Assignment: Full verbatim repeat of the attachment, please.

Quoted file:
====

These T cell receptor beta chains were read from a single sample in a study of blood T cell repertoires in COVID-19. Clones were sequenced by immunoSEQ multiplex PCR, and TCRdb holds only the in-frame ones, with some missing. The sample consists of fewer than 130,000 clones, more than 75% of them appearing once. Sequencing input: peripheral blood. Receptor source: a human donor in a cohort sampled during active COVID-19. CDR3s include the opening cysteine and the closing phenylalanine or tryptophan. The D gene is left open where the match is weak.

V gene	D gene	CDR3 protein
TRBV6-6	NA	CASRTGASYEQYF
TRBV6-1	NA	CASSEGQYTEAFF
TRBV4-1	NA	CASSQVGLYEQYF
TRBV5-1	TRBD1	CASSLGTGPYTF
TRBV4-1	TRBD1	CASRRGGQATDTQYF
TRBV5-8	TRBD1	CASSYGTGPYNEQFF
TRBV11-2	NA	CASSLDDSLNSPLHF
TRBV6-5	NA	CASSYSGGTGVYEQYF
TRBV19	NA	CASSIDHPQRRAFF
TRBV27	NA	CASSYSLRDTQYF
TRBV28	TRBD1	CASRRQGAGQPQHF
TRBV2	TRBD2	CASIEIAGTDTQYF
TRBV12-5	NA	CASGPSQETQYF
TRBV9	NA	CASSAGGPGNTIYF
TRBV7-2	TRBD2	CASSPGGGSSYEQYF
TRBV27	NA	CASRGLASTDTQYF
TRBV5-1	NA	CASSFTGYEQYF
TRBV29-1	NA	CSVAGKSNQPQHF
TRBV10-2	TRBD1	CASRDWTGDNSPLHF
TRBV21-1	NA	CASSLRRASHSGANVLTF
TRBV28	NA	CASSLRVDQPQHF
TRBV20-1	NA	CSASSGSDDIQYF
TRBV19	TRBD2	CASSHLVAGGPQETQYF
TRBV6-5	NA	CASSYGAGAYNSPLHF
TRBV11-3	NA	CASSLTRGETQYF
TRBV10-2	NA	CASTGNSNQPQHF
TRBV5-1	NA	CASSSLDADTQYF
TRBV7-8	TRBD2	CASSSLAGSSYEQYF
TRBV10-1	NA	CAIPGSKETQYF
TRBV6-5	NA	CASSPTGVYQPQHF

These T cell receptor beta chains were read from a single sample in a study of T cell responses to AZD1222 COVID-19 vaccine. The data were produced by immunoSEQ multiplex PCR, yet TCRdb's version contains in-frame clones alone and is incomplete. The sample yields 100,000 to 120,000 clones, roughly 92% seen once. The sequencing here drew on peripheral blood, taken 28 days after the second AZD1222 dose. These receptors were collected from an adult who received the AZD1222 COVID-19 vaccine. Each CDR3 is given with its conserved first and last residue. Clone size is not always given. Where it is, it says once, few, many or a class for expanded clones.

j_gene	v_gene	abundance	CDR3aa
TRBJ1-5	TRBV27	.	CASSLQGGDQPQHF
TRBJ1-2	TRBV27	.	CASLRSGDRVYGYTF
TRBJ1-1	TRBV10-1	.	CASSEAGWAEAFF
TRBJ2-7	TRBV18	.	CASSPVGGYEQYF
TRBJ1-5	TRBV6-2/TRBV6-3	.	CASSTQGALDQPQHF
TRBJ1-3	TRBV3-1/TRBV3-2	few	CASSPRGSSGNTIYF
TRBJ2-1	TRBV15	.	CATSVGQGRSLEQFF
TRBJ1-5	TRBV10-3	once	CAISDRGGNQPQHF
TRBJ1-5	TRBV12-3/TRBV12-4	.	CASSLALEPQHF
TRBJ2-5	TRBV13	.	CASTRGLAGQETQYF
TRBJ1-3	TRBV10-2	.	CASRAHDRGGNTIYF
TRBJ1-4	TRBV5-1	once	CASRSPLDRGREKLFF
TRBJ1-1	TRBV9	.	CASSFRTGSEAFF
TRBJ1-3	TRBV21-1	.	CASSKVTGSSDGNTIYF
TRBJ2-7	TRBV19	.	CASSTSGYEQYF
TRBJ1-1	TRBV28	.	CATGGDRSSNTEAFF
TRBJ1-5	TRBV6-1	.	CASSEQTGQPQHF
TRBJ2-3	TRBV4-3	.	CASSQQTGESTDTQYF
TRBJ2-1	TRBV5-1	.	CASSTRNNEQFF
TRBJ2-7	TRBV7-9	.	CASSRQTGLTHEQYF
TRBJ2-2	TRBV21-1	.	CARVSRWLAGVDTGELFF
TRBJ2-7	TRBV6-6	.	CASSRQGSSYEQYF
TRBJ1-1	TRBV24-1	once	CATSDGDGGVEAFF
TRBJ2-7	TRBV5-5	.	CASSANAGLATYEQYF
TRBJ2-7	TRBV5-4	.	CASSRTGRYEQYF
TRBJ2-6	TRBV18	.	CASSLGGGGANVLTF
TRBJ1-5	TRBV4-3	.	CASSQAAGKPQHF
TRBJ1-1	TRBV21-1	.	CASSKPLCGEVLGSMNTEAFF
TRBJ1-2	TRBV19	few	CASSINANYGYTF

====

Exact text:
These T cell receptor beta chains were read from a single sample in a study of blood T cell repertoires in COVID-19. Clones were sequenced by immunoSEQ multiplex PCR, and TCRdb holds only the in-frame ones, with some missing. The sample consists of fewer than 130,000 clones, more than 75% of them appearing once. Sequencing input: peripheral blood. Receptor source: a human donor in a cohort sampled during active COVID-19. CDR3s include the opening cysteine and the closing phenylalanine or tryptophan. The D gene is left open where the match is weak.

V gene	D gene	CDR3 protein
TRBV6-6	NA	CASRTGASYEQYF
TRBV6-1	NA	CASSEGQYTEAFF
TRBV4-1	NA	CASSQVGLYEQYF
TRBV5-1	TRBD1	CASSLGTGPYTF
TRBV4-1	TRBD1	CASRRGGQATDTQYF
TRBV5-8	TRBD1	CASSYGTGPYNEQFF
TRBV11-2	NA	CASSLDDSLNSPLHF
TRBV6-5	NA	CASSYSGGTGVYEQYF
TRBV19	NA	CASSIDHPQRRAFF
TRBV27	NA	CASSYSLRDTQYF
TRBV28	TRBD1	CASRRQGAGQPQHF
TRBV2	TRBD2	CASIEIAGTDTQYF
TRBV12-5	NA	CASGPSQETQYF
TRBV9	NA	CASSAGGPGNTIYF
TRBV7-2	TRBD2	CASSPGGGSSYEQYF
TRBV27	NA	CASRGLASTDTQYF
TRBV5-1	NA	CASSFTGYEQYF
TRBV29-1	NA	CSVAGKSNQPQHF
TRBV10-2	TRBD1	CASRDWTGDNSPLHF
TRBV21-1	NA	CASSLRRASHSGANVLTF
TRBV28	NA	CASSLRVDQPQHF
TRBV20-1	NA	CSASSGSDDIQYF
TRBV19	TRBD2	CASSHLVAGGPQETQYF
TRBV6-5	NA	CASSYGAGAYNSPLHF
TRBV11-3	NA	CASSLTRGETQYF
TRBV10-2	NA	CASTGNSNQPQHF
TRBV5-1	NA	CASSSLDADTQYF
TRBV7-8	TRBD2	CASSSLAGSSYEQYF
TRBV10-1	NA	CAIPGSKETQYF
TRBV6-5	NA	CASSPTGVYQPQHF

These T cell receptor beta chains were read from a single sample in a study of T cell responses to AZD1222 COVID-19 vaccine. The data were produced by immunoSEQ multiplex PCR, yet TCRdb's version contains in-frame clones alone and is incomplete. The sample yields 100,000 to 120,000 clones, roughly 92% seen once. The sequencing here drew on peripheral blood, taken 28 days after the second AZD1222 dose. These receptors were collected from an adult who received the AZD1222 COVID-19 vaccine. Each CDR3 is given with its conserved first and last residue. Clone size is not always given. Where it is, it says once, few, many or a class for expanded clones.

j_gene	v_gene	abundance	CDR3aa
TRBJ1-5	TRBV27	.	CASSLQGGDQPQHF
TRBJ1-2	TRBV27	.	CASLRSGDRVYGYTF
TRBJ1-1	TRBV10-1	.	CASSEAGWAEAFF
TRBJ2-7	TRBV18	.	CASSPVGGYEQYF
TRBJ1-5	TRBV6-2/TRBV6-3	.	CASSTQGALDQPQHF
TRBJ1-3	TRBV3-1/TRBV3-2	few	CASSPRGSSGNTIYF
TRBJ2-1	TRBV15	.	CATSVGQGRSLEQFF
TRBJ1-5	TRBV10-3	once	CAISDRGGNQPQHF
TRBJ1-5	TRBV12-3/TRBV12-4	.	CASSLALEPQHF
TRBJ2-5	TRBV13	.	CASTRGLAGQETQYF
TRBJ1-3	TRBV10-2	.	CASRAHDRGGNTIYF
TRBJ1-4	TRBV5-1	once	CASRSPLDRGREKLFF
TRBJ1-1	TRBV9	.	CASSFRTGSEAFF
TRBJ1-3	TRBV21-1	.	CASSKVTGSSDGNTIYF
TRBJ2-7	TRBV19	.	CASSTSGYEQYF
TRBJ1-1	TRBV28	.	CATGGDRSSNTEAFF
TRBJ1-5	TRBV6-1	.	CASSEQTGQPQHF
TRBJ2-3	TRBV4-3	.	CASSQQTGESTDTQYF
TRBJ2-1	TRBV5-1	.	CASSTRNNEQFF
TRBJ2-7	TRBV7-9	.	CASSRQTGLTHEQYF
TRBJ2-2	TRBV21-1	.	CARVSRWLAGVDTGELFF
TRBJ2-7	TRBV6-6	.	CASSRQGSSYEQYF
TRBJ1-1	TRBV24-1	once	CATSDGDGGVEAFF
TRBJ2-7	TRBV5-5	.	CASSANAGLATYEQYF
TRBJ2-7	TRBV5-4	.	CASSRTGRYEQYF
TRBJ2-6	TRBV18	.	CASSLGGGGANVLTF
TRBJ1-5	TRBV4-3	.	CASSQAAGKPQHF
TRBJ1-1	TRBV21-1	.	CASSKPLCGEVLGSMNTEAFF
TRBJ1-2	TRBV19	few	CASSINANYGYTF